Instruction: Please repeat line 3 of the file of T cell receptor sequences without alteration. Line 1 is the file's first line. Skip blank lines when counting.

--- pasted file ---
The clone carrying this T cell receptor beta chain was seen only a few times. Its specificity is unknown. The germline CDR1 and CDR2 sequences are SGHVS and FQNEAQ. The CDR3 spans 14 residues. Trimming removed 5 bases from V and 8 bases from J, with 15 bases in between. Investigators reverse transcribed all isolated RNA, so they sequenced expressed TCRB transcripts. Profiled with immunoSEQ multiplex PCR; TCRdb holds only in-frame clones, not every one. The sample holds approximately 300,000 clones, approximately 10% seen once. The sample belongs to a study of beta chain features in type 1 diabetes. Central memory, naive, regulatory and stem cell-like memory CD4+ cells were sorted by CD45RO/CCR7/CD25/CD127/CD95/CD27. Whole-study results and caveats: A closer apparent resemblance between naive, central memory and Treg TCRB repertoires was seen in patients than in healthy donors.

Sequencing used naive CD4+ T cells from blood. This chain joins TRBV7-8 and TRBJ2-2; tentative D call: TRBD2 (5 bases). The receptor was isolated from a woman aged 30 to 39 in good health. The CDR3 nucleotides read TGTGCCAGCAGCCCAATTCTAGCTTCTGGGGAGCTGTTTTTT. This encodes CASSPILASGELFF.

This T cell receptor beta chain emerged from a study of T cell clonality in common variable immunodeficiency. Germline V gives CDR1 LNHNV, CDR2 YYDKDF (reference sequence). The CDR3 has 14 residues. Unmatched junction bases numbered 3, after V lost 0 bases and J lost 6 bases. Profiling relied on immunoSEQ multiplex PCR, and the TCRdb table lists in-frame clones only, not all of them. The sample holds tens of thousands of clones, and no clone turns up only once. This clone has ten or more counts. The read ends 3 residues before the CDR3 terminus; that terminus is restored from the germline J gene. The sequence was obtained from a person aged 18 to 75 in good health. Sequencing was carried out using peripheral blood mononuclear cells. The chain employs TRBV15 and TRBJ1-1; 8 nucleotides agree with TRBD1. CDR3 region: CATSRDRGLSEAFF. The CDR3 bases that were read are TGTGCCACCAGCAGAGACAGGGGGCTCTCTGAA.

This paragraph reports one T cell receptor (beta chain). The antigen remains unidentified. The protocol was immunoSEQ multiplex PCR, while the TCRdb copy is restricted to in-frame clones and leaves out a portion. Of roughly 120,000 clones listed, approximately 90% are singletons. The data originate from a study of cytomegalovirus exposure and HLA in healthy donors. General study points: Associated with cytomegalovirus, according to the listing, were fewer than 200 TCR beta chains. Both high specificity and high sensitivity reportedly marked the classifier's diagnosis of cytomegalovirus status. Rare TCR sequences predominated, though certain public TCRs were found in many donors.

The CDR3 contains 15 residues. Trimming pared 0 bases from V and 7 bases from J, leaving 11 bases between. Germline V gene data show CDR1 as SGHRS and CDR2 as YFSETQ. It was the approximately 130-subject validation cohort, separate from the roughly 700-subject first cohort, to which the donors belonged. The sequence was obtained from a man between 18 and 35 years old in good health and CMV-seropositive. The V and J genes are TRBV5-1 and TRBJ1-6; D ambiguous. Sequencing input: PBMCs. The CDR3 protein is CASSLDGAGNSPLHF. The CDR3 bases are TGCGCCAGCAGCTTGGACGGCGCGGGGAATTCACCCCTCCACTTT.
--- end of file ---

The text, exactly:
This T cell receptor beta chain emerged from a study of T cell clonality in common variable immunodeficiency. Germline V gives CDR1 LNHNV, CDR2 YYDKDF (reference sequence). The CDR3 has 14 residues. Unmatched junction bases numbered 3, after V lost 0 bases and J lost 6 bases. Profiling relied on immunoSEQ multiplex PCR, and the TCRdb table lists in-frame clones only, not all of them. The sample holds tens of thousands of clones, and no clone turns up only once. This clone has ten or more counts. The read ends 3 residues before the CDR3 terminus; that terminus is restored from the germline J gene. The sequence was obtained from a person aged 18 to 75 in good health. Sequencing was carried out using peripheral blood mononuclear cells. The chain employs TRBV15 and TRBJ1-1; 8 nucleotides agree with TRBD1. CDR3 region: CATSRDRGLSEAFF. The CDR3 bases that were read are TGTGCCACCAGCAGAGACAGGGGGCTCTCTGAA.